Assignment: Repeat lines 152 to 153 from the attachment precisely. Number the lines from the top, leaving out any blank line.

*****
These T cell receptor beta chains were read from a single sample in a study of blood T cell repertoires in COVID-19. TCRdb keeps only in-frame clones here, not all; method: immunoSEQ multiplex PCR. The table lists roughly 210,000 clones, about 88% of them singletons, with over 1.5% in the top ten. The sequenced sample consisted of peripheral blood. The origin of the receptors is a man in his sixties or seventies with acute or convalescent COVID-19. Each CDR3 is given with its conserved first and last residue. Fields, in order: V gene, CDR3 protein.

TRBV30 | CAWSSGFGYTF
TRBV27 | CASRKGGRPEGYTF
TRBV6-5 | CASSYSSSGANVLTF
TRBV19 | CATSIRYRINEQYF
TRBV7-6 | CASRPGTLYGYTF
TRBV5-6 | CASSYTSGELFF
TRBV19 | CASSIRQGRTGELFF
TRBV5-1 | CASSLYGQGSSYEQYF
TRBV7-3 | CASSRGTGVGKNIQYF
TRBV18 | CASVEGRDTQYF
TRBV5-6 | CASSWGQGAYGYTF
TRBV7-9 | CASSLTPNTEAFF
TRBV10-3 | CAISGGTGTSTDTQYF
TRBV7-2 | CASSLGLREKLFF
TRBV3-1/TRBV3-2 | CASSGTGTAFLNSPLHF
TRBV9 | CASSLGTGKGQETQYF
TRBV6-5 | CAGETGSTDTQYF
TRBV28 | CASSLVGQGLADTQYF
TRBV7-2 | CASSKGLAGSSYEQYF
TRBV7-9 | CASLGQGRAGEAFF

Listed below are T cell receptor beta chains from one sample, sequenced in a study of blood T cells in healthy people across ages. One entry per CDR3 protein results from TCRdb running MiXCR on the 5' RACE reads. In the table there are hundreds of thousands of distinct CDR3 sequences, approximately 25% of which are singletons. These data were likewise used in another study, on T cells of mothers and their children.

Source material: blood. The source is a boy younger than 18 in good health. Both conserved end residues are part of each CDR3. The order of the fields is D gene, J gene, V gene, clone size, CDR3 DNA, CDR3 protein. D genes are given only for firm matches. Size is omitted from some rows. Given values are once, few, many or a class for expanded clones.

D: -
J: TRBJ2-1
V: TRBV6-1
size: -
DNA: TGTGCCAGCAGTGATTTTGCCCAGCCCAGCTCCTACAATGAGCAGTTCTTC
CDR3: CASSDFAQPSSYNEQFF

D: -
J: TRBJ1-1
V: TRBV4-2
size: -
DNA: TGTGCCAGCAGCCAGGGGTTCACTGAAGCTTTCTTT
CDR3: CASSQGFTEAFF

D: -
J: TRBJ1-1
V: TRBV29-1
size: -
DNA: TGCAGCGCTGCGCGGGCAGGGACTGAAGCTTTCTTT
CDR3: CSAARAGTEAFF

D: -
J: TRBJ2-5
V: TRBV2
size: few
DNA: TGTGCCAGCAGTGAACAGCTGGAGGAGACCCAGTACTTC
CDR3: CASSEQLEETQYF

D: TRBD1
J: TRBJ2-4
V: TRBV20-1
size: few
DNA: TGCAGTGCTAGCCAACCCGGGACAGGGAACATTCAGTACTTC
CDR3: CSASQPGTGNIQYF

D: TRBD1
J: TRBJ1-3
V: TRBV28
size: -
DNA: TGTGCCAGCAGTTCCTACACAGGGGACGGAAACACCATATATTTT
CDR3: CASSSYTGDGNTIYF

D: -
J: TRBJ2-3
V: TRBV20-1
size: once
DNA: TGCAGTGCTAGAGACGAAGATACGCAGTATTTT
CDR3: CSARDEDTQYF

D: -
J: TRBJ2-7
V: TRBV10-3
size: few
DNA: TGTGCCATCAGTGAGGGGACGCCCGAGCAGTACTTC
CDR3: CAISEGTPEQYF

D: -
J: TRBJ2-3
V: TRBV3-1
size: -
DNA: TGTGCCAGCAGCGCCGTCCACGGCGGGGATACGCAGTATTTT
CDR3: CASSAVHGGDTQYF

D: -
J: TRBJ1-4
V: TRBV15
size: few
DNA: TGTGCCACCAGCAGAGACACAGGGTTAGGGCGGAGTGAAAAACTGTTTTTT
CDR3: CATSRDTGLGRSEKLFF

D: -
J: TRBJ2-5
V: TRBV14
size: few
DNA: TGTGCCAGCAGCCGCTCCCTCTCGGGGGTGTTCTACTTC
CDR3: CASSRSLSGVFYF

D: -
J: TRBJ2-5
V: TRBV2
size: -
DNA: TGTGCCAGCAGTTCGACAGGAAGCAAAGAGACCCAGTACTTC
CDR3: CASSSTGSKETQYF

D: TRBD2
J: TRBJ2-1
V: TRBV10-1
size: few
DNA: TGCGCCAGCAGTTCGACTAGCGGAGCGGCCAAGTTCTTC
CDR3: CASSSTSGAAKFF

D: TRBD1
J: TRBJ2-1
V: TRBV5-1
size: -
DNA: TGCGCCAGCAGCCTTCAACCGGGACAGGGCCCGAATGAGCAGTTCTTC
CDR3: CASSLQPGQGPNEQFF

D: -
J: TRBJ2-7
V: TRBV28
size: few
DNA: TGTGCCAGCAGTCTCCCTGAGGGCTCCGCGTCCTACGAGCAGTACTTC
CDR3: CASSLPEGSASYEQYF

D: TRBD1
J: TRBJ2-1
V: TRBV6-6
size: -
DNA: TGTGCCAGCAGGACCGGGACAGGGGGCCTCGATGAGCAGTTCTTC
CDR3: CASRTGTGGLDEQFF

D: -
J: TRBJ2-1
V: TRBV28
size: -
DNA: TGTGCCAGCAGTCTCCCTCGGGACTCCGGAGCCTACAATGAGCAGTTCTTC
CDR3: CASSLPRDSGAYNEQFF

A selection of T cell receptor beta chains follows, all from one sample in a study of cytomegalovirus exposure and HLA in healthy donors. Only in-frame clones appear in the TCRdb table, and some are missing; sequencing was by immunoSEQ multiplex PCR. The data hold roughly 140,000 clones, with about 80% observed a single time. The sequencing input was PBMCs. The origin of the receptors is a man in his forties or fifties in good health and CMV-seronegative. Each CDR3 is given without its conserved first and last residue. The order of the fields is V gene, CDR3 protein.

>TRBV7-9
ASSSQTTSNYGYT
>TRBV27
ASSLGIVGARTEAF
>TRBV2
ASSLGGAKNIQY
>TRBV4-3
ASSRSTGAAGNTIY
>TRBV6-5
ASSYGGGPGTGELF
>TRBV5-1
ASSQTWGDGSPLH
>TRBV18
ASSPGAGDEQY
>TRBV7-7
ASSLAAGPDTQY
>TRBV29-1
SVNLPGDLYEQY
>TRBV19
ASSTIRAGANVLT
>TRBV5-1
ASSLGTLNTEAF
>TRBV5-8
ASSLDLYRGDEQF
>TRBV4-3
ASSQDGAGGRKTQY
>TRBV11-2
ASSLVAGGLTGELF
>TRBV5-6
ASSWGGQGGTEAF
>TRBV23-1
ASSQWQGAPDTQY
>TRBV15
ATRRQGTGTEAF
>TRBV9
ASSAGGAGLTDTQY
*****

ASSQDGAGGRKTQY
>TRBV11-2